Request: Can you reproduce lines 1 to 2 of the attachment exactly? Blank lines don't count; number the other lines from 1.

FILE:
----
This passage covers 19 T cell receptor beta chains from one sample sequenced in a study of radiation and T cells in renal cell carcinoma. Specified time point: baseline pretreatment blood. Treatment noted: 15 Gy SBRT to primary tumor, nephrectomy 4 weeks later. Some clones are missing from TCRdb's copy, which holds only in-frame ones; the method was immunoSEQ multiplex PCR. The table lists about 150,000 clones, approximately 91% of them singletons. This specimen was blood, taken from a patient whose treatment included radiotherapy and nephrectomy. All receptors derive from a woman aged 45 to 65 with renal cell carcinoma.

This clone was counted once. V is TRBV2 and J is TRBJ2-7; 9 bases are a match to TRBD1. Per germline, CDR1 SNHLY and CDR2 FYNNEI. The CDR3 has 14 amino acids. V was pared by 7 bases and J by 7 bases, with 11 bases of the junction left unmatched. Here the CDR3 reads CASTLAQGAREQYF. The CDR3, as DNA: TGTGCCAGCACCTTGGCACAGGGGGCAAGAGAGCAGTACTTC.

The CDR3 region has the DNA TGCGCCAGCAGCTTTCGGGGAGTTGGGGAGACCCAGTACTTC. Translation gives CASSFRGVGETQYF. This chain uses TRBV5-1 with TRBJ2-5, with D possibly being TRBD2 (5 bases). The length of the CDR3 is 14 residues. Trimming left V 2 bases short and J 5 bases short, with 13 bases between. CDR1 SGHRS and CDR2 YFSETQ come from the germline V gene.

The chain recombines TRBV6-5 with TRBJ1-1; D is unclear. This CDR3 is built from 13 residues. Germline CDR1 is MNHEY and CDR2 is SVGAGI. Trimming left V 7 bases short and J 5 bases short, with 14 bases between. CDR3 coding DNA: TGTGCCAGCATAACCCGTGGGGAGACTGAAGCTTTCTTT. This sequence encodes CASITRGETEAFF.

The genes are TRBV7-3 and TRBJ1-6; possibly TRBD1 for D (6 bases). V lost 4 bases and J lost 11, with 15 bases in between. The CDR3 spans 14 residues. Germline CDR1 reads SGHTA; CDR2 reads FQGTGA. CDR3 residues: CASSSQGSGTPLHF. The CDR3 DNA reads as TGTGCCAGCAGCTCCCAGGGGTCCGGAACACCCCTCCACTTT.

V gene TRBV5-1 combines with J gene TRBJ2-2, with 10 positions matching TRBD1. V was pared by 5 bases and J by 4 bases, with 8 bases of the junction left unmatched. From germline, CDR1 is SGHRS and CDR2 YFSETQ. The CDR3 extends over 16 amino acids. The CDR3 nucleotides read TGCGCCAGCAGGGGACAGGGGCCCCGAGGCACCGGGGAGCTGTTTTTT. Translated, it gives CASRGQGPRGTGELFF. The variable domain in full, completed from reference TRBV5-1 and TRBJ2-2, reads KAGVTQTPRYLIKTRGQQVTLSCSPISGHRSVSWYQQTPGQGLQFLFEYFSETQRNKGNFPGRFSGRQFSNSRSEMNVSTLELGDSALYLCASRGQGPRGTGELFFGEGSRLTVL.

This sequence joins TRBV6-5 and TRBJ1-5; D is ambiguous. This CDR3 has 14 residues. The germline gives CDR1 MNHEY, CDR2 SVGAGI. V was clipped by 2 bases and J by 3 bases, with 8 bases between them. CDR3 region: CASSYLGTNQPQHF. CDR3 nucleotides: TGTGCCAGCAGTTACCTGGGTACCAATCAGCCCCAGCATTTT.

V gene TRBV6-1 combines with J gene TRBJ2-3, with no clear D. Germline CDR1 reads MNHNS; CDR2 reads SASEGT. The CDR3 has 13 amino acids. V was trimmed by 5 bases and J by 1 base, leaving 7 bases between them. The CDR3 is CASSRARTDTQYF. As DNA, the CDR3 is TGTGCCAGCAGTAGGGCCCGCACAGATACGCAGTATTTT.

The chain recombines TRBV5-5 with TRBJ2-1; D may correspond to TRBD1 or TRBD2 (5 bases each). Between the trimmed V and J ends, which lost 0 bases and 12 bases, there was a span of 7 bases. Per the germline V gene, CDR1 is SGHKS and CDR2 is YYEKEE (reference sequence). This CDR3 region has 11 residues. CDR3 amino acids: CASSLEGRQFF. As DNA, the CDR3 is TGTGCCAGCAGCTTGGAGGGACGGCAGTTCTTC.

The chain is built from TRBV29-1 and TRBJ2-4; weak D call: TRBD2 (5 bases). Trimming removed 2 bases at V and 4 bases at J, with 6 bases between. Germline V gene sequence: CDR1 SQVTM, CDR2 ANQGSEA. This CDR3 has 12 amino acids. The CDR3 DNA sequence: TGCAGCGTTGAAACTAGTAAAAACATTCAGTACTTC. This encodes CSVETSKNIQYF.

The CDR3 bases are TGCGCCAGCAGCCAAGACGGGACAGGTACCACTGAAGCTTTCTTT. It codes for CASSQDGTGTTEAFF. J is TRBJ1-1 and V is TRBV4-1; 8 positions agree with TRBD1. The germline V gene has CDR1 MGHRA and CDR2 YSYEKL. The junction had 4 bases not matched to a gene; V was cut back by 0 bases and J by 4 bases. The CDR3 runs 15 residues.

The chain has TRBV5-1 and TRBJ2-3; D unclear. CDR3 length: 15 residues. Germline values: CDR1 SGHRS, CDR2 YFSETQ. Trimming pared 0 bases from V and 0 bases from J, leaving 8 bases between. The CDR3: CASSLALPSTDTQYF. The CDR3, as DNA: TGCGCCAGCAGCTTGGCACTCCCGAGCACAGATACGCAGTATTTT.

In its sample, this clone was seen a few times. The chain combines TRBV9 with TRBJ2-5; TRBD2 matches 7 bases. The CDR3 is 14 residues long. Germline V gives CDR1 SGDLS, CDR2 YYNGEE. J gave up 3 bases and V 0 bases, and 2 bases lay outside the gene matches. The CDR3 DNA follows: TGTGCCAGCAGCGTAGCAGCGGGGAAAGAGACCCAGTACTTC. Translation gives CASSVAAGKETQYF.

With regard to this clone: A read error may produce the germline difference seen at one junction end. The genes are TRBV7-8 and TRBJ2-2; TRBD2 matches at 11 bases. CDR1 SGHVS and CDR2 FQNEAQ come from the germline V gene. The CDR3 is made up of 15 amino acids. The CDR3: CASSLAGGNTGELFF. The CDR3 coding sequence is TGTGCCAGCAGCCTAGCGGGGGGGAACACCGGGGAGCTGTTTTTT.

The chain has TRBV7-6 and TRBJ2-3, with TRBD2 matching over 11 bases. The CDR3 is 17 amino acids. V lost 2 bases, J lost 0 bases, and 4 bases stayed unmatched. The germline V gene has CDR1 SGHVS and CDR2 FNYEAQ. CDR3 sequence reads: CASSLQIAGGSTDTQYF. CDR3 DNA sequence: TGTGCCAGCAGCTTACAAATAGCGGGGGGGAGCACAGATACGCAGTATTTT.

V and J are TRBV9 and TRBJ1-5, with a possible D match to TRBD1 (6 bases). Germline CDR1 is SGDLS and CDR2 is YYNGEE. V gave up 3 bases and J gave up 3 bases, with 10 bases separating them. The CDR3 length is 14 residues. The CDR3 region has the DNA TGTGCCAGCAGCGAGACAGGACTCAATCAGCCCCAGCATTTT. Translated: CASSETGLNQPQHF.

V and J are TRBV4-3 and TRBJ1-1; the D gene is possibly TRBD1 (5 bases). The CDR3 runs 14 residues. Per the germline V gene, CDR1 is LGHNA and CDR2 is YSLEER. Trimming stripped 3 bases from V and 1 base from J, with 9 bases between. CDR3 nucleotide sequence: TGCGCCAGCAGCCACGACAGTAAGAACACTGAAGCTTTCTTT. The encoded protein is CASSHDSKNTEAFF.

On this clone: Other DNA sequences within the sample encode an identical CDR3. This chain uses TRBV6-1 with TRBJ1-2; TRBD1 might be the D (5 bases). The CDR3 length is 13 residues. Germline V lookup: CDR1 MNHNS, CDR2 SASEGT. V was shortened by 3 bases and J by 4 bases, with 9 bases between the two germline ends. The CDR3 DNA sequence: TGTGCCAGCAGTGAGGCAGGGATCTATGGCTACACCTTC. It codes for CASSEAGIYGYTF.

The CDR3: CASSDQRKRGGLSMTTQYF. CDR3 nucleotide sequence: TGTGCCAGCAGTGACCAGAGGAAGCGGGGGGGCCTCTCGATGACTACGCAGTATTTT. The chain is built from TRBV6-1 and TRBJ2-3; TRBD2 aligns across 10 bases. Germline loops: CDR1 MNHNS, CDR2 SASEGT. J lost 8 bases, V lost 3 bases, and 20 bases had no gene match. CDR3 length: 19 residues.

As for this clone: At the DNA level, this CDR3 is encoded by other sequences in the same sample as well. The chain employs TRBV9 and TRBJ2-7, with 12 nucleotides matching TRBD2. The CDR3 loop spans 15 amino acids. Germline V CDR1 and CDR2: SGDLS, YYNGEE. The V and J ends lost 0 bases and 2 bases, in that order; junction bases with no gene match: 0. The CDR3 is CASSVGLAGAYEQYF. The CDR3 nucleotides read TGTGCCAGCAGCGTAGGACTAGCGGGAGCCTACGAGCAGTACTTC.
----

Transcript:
This passage covers 19 T cell receptor beta chains from one sample sequenced in a study of radiation and T cells in renal cell carcinoma. Specified time point: baseline pretreatment blood. Treatment noted: 15 Gy SBRT to primary tumor, nephrectomy 4 weeks later. Some clones are missing from TCRdb's copy, which holds only in-frame ones; the method was immunoSEQ multiplex PCR. The table lists about 150,000 clones, approximately 91% of them singletons. This specimen was blood, taken from a patient whose treatment included radiotherapy and nephrectomy. All receptors derive from a woman aged 45 to 65 with renal cell carcinoma.

This clone was counted once. V is TRBV2 and J is TRBJ2-7; 9 bases are a match to TRBD1. Per germline, CDR1 SNHLY and CDR2 FYNNEI. The CDR3 has 14 amino acids. V was pared by 7 bases and J by 7 bases, with 11 bases of the junction left unmatched. Here the CDR3 reads CASTLAQGAREQYF. The CDR3, as DNA: TGTGCCAGCACCTTGGCACAGGGGGCAAGAGAGCAGTACTTC.